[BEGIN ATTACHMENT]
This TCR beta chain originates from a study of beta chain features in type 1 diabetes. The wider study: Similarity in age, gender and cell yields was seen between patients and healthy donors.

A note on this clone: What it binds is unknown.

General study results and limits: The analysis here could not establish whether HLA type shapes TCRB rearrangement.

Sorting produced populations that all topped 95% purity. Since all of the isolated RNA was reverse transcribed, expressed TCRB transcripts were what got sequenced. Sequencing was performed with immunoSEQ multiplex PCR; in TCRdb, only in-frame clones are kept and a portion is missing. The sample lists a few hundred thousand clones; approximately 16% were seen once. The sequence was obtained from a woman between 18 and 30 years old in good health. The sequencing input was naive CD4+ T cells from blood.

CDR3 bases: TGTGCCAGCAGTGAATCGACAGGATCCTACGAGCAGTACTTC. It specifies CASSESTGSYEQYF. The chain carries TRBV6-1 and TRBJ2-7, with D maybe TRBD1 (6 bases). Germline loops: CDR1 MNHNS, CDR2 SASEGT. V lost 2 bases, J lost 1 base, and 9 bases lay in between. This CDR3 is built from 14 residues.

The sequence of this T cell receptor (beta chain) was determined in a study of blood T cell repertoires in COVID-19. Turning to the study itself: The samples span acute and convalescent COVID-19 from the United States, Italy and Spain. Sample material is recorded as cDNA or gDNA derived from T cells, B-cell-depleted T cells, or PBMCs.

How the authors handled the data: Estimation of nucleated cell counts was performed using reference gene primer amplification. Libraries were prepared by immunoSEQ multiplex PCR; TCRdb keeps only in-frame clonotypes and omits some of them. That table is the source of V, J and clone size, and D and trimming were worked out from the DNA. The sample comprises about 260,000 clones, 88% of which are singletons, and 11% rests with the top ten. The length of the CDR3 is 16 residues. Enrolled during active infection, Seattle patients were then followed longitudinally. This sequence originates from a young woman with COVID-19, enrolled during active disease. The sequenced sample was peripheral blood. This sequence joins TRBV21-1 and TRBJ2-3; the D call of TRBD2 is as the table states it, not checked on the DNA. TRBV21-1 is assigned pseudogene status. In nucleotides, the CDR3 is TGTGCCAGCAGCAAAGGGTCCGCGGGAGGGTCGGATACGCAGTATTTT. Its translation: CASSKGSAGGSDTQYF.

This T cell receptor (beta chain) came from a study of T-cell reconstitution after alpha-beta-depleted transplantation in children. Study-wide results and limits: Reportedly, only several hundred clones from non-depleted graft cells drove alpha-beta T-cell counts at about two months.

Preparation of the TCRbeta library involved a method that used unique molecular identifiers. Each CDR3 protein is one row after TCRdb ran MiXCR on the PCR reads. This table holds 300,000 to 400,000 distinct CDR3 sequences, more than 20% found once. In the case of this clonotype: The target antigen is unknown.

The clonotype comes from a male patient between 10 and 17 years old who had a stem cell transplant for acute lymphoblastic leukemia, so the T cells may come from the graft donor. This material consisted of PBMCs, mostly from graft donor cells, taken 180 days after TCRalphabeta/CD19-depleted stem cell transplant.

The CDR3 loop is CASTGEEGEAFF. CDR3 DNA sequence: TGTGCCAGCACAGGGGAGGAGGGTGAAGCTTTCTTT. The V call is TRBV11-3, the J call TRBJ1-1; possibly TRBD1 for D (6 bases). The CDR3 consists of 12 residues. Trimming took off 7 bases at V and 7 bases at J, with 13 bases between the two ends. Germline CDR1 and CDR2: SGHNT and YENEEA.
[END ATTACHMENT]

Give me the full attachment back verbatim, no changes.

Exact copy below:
This TCR beta chain originates from a study of beta chain features in type 1 diabetes. The wider study: Similarity in age, gender and cell yields was seen between patients and healthy donors.

A note on this clone: What it binds is unknown.

General study results and limits: The analysis here could not establish whether HLA type shapes TCRB rearrangement.

Sorting produced populations that all topped 95% purity. Since all of the isolated RNA was reverse transcribed, expressed TCRB transcripts were what got sequenced. Sequencing was performed with immunoSEQ multiplex PCR; in TCRdb, only in-frame clones are kept and a portion is missing. The sample lists a few hundred thousand clones; approximately 16% were seen once. The sequence was obtained from a woman between 18 and 30 years old in good health. The sequencing input was naive CD4+ T cells from blood.

CDR3 bases: TGTGCCAGCAGTGAATCGACAGGATCCTACGAGCAGTACTTC. It specifies CASSESTGSYEQYF. The chain carries TRBV6-1 and TRBJ2-7, with D maybe TRBD1 (6 bases). Germline loops: CDR1 MNHNS, CDR2 SASEGT. V lost 2 bases, J lost 1 base, and 9 bases lay in between. This CDR3 is built from 14 residues.

The sequence of this T cell receptor (beta chain) was determined in a study of blood T cell repertoires in COVID-19. Turning to the study itself: The samples span acute and convalescent COVID-19 from the United States, Italy and Spain. Sample material is recorded as cDNA or gDNA derived from T cells, B-cell-depleted T cells, or PBMCs.

How the authors handled the data: Estimation of nucleated cell counts was performed using reference gene primer amplification. Libraries were prepared by immunoSEQ multiplex PCR; TCRdb keeps only in-frame clonotypes and omits some of them. That table is the source of V, J and clone size, and D and trimming were worked out from the DNA. The sample comprises about 260,000 clones, 88% of which are singletons, and 11% rests with the top ten. The length of the CDR3 is 16 residues. Enrolled during active infection, Seattle patients were then followed longitudinally. This sequence originates from a young woman with COVID-19, enrolled during active disease. The sequenced sample was peripheral blood. This sequence joins TRBV21-1 and TRBJ2-3; the D call of TRBD2 is as the table states it, not checked on the DNA. TRBV21-1 is assigned pseudogene status. In nucleotides, the CDR3 is TGTGCCAGCAGCAAAGGGTCCGCGGGAGGGTCGGATACGCAGTATTTT. Its translation: CASSKGSAGGSDTQYF.

This T cell receptor (beta chain) came from a study of T-cell reconstitution after alpha-beta-depleted transplantation in children. Study-wide results and limits: Reportedly, only several hundred clones from non-depleted graft cells drove alpha-beta T-cell counts at about two months.

Preparation of the TCRbeta library involved a method that used unique molecular identifiers. Each CDR3 protein is one row after TCRdb ran MiXCR on the PCR reads. This table holds 300,000 to 400,000 distinct CDR3 sequences, more than 20% found once. In the case of this clonotype: The target antigen is unknown.

The clonotype comes from a male patient between 10 and 17 years old who had a stem cell transplant for acute lymphoblastic leukemia, so the T cells may come from the graft donor. This material consisted of PBMCs, mostly from graft donor cells, taken 180 days after TCRalphabeta/CD19-depleted stem cell transplant.

The CDR3 loop is CASTGEEGEAFF. CDR3 DNA sequence: TGTGCCAGCACAGGGGAGGAGGGTGAAGCTTTCTTT. The V call is TRBV11-3, the J call TRBJ1-1; possibly TRBD1 for D (6 bases). The CDR3 consists of 12 residues. Trimming took off 7 bases at V and 7 bases at J, with 13 bases between the two ends. Germline CDR1 and CDR2: SGHNT and YENEEA.